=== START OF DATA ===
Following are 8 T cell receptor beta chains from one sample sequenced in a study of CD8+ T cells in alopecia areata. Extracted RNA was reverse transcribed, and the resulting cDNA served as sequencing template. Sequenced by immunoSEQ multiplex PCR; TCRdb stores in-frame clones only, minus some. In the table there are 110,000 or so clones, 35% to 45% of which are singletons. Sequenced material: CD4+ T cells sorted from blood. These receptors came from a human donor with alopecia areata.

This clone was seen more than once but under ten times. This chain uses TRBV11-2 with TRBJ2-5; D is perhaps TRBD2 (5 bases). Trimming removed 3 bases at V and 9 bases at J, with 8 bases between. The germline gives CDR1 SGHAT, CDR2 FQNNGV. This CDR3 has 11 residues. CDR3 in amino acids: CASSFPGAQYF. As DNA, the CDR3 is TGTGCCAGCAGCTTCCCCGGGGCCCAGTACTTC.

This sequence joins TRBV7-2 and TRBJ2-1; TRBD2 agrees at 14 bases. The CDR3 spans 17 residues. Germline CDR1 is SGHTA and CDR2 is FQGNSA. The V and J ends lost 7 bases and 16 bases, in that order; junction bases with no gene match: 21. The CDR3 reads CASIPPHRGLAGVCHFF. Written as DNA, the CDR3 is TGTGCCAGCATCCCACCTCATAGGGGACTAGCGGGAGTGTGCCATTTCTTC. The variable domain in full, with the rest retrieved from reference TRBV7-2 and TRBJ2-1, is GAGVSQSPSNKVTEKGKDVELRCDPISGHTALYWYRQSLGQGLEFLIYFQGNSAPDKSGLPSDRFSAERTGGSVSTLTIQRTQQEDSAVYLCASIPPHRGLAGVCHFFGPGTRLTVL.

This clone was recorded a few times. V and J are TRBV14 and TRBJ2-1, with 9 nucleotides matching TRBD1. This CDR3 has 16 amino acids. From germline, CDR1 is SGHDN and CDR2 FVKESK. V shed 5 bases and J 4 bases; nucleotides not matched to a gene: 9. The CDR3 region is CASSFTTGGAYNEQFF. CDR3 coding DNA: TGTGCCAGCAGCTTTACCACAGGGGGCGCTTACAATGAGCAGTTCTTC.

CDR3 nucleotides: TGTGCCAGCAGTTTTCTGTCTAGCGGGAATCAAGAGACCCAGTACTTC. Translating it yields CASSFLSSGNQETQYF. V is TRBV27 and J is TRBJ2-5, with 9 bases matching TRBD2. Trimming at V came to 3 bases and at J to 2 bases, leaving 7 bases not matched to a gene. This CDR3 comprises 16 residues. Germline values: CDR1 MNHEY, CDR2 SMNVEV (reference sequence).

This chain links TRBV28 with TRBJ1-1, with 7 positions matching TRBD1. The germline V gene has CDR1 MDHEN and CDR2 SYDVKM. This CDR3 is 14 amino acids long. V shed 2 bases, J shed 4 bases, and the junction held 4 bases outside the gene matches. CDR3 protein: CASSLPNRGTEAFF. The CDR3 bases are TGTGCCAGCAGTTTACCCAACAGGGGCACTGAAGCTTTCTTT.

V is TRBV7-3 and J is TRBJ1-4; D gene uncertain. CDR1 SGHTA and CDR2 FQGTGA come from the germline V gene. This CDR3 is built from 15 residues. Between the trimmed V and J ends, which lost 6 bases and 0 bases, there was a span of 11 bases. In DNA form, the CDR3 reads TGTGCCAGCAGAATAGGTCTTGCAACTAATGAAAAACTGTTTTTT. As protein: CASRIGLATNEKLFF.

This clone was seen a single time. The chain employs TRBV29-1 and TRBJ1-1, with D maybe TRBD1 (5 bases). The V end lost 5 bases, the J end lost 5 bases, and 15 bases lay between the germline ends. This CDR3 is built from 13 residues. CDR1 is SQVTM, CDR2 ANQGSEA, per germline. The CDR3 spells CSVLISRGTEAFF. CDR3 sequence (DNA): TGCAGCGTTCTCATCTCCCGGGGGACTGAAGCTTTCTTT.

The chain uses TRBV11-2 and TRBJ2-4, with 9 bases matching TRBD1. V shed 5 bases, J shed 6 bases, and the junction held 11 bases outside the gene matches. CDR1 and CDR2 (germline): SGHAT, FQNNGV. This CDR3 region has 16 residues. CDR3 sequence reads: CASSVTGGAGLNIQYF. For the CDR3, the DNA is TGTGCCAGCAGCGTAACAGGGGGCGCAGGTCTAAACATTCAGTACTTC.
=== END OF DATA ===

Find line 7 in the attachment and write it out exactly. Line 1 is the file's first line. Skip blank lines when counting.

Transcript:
V is TRBV7-3 and J is TRBJ1-4; D gene uncertain. CDR1 SGHTA and CDR2 FQGTGA come from the germline V gene. This CDR3 is built from 15 residues. Between the trimmed V and J ends, which lost 6 bases and 0 bases, there was a span of 11 bases. In DNA form, the CDR3 reads TGTGCCAGCAGAATAGGTCTTGCAACTAATGAAAAACTGTTTTTT. As protein: CASRIGLATNEKLFF.